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Nubian Liturgy

NUBIAN LITURGY Even at present Nubian liturgy remains obscure. It is evident, however, that Byzantine-Greek, Coptic, and native Nubian traditions all shared in the creation of a liturgical life of richness and intensity among the Nubian Christians of the Nile Valley between 500 and 1450. Evidence comes from two main sources. The first is the …

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Nubian Church Organization

NUBIAN CHURCH ORGANIZATION The three Nubian kingdoms of NOBATIA, MAKOURIA, and ‘ALWA were converted to Christianity at various times in the sixth century. There seems to have been rival missionary activity of Monophysites and Melchites in all three kingdoms, with differing results. Nobatia and ‘Alwa were both converted by the Monophysites from the beginning, while …

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Medieval Nubian Inscriptions

MEDIEVAL NUBIAN INSCRIPTIONS Literary records of medieval Nubia are few and fragmentary, but archaeology has yielded a large number of short written texts, mostly of a religious nature, that were inscribed on house and church walls, on pottery vessels and fragments, and on tombstones. There are medieval texts in at least four different languages: Coptic, …

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Nikiou

NIKIOU A Greek name of a city in the Egyptian Delta in the area of Minuf. Traditionally, the city was named after the governor who founded it. Nikiou was known in Coptic as psati (Pshati) and in Arabic literature, it was called Niqyus or Ibshadi. The location of Nikiou is a matter of some debate. …

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Octagon-Domed Church

OCTAGON-DOMED CHURCH A type of church building that first makes its appearance in the first half of the eleventh century. Outside of Egypt it is to be found in Greece, and from the twelfth century, in Islamic architecture. In this type of building the whole naos area is roofed over by a single dome, carried …

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Nun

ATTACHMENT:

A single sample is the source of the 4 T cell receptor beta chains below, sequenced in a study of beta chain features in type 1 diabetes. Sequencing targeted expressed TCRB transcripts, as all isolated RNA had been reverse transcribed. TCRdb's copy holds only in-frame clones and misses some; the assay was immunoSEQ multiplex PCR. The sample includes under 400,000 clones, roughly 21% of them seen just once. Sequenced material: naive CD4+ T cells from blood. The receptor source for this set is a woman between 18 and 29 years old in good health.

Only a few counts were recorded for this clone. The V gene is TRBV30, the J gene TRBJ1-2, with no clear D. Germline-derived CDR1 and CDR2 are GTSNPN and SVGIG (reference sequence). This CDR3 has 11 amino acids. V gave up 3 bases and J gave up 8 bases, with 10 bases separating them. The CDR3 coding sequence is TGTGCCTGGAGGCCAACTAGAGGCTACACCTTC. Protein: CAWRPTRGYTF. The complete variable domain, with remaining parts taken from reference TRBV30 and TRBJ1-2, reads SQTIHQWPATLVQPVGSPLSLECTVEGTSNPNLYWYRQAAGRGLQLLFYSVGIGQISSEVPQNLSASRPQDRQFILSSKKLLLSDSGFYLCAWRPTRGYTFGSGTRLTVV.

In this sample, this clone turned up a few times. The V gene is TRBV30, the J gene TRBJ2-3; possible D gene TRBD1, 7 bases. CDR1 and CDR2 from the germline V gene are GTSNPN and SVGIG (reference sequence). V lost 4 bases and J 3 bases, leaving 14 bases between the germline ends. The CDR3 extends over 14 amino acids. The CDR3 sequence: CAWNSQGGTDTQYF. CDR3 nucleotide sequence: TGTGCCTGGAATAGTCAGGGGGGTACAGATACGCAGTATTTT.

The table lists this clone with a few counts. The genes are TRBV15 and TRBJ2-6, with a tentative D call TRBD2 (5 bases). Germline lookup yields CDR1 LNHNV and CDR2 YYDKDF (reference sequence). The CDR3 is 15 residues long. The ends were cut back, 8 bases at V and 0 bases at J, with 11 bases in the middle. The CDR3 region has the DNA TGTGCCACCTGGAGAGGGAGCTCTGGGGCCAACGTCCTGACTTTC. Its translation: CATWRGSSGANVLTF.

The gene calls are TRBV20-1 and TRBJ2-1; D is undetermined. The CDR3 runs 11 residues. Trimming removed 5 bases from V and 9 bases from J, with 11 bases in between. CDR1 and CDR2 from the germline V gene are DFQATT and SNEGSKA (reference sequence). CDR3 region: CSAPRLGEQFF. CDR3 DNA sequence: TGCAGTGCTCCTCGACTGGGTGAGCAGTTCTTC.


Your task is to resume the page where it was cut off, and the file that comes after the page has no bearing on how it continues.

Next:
NUN A member of a female religious order living under vows of chastity and asceticism. With the dissemination of Christian ideals in the apostolic age, many widows and virgins separated themselves from society to worship God, initially in seclusion and later in communal groups (cf. 1 Tm. 5:9-10). Cenobitic conventual monasticism can therefore be said …

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Omar Toussoun (1872-1944)

OMAR TOUSSOUN (1872-1944) A prince of the Egyptian royal family, scholar, and philanthropist. There were few aspects of Egyptian progress that did not benefit from his support and his practical encouragement. He was particularly devoted to the interests of agriculture and agricultural workers. He was deeply interested in the history and the geography of Egypt …

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Olympiodorus Of Thebes

OLYMPIODORUS OF THEBES A fifth-century historian who wrote a work comprising twenty-two books that was dedicated to Emperor Theodosius II. It deals with the years 407-435 and is based on his own experiences (e.g., whith the Blemmyes in Nubia). BIBLIOGRAPHY Baldwin, B. “Olympiodoros of Thebes.” L’antiquité classique 49 (1980):212-31. Moravcsik, G. Byzantino-Turcica, 2nd ed., Vol. …

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Offertory

OFFERTORY In the early church, donations of bread and wine were made by the laity to be consecrated in the eucharistic service, and the term “offertory” came also to mean the prayers said by the priest during this part of the Divine Liturgy. In his epistle to the Corinthians, Saint Clement of Rome (fl. c. …

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